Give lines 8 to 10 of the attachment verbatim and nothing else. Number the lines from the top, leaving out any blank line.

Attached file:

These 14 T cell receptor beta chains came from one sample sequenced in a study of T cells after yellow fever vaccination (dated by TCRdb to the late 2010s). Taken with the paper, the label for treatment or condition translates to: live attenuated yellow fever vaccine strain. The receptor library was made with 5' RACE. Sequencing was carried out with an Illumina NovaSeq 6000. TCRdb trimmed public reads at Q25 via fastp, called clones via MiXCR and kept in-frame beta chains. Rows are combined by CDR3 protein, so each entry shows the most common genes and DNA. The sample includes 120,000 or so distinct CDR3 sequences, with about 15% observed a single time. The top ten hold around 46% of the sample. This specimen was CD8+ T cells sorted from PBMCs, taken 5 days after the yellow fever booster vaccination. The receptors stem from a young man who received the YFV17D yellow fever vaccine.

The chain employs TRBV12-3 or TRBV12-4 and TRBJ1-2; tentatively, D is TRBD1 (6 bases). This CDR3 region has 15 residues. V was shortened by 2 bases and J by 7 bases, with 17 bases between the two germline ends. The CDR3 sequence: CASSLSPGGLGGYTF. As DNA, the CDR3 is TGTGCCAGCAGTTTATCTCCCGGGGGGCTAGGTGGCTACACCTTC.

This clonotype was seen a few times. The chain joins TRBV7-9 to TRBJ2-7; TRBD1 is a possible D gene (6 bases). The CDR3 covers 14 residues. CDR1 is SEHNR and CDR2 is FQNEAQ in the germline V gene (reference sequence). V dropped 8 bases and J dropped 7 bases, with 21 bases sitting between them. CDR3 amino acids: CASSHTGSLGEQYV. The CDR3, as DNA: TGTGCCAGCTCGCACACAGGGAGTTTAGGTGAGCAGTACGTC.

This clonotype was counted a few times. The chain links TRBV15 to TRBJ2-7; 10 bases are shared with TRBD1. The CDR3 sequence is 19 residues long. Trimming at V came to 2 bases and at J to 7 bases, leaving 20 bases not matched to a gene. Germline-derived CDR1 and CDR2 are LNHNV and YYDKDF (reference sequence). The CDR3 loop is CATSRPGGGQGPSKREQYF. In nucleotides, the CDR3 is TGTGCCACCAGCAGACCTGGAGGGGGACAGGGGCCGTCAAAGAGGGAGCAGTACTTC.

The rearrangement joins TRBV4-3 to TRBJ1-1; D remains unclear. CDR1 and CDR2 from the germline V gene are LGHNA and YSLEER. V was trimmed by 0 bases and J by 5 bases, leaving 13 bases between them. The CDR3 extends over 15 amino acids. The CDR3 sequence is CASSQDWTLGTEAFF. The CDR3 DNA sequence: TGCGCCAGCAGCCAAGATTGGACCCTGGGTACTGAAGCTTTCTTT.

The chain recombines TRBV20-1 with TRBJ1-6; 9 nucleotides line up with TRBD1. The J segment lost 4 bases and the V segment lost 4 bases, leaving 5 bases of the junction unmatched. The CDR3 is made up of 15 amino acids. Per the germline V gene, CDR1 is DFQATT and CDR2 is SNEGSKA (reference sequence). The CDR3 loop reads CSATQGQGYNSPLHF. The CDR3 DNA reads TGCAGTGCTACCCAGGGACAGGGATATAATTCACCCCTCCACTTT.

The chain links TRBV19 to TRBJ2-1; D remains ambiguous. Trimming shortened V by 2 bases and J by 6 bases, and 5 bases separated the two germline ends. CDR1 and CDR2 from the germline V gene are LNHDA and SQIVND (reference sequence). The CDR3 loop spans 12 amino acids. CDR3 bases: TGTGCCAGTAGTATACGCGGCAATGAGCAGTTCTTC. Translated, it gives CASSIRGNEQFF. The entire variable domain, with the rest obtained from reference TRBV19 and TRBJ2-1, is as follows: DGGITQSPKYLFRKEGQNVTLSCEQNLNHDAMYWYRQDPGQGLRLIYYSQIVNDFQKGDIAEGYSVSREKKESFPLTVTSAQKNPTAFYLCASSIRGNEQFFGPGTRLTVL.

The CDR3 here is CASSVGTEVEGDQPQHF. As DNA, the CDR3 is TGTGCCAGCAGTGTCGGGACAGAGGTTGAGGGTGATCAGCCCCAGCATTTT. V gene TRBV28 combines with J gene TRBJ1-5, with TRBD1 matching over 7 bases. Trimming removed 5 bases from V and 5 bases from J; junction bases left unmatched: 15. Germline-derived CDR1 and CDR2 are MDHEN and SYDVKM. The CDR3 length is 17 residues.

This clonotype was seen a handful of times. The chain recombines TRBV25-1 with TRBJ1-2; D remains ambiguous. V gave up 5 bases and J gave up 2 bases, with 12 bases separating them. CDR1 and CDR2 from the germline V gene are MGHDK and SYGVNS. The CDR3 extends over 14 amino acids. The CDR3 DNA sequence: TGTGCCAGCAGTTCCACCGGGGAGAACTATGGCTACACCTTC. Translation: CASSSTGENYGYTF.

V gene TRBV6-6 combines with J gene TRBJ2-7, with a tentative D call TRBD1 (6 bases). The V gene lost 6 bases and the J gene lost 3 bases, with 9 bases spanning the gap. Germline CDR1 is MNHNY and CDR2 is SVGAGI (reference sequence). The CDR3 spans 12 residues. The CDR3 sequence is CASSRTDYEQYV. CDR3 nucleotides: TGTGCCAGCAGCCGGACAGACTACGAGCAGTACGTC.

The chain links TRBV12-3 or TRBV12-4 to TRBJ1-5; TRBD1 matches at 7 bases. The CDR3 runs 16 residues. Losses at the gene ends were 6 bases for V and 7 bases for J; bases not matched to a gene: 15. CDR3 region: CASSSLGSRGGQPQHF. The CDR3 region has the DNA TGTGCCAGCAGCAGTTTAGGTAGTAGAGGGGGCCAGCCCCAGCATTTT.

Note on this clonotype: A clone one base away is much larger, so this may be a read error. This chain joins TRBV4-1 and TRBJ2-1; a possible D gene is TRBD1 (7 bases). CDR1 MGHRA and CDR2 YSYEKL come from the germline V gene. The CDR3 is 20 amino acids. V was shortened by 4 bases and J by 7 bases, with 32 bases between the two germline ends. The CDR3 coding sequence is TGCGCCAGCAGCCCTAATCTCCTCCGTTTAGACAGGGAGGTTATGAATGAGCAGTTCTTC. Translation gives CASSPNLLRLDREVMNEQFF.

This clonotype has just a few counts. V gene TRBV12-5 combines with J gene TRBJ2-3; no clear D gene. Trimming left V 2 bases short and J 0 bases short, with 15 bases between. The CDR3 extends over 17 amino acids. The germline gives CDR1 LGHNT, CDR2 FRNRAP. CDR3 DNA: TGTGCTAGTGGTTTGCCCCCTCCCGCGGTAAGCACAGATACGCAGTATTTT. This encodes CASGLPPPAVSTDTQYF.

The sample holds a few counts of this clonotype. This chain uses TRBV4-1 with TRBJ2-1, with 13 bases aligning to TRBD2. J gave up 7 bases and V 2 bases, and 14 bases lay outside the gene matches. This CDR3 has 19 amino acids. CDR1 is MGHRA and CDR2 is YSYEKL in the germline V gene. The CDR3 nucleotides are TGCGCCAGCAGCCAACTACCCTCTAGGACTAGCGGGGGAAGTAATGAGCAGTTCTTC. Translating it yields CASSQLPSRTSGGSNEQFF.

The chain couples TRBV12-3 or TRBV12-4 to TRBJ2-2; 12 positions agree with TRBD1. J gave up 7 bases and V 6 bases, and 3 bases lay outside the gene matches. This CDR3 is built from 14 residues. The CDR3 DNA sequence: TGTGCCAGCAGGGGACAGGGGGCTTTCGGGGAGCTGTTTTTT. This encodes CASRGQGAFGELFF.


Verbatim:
The CDR3 here is CASSVGTEVEGDQPQHF. As DNA, the CDR3 is TGTGCCAGCAGTGTCGGGACAGAGGTTGAGGGTGATCAGCCCCAGCATTTT. V gene TRBV28 combines with J gene TRBJ1-5, with TRBD1 matching over 7 bases. Trimming removed 5 bases from V and 5 bases from J; junction bases left unmatched: 15. Germline-derived CDR1 and CDR2 are MDHEN and SYDVKM. The CDR3 length is 17 residues.

This clonotype was seen a handful of times. The chain recombines TRBV25-1 with TRBJ1-2; D remains ambiguous. V gave up 5 bases and J gave up 2 bases, with 12 bases separating them. CDR1 and CDR2 from the germline V gene are MGHDK and SYGVNS. The CDR3 extends over 14 amino acids. The CDR3 DNA sequence: TGTGCCAGCAGTTCCACCGGGGAGAACTATGGCTACACCTTC. Translation: CASSSTGENYGYTF.

V gene TRBV6-6 combines with J gene TRBJ2-7, with a tentative D call TRBD1 (6 bases). The V gene lost 6 bases and the J gene lost 3 bases, with 9 bases spanning the gap. Germline CDR1 is MNHNY and CDR2 is SVGAGI (reference sequence). The CDR3 spans 12 residues. The CDR3 sequence is CASSRTDYEQYV. CDR3 nucleotides: TGTGCCAGCAGCCGGACAGACTACGAGCAGTACGTC.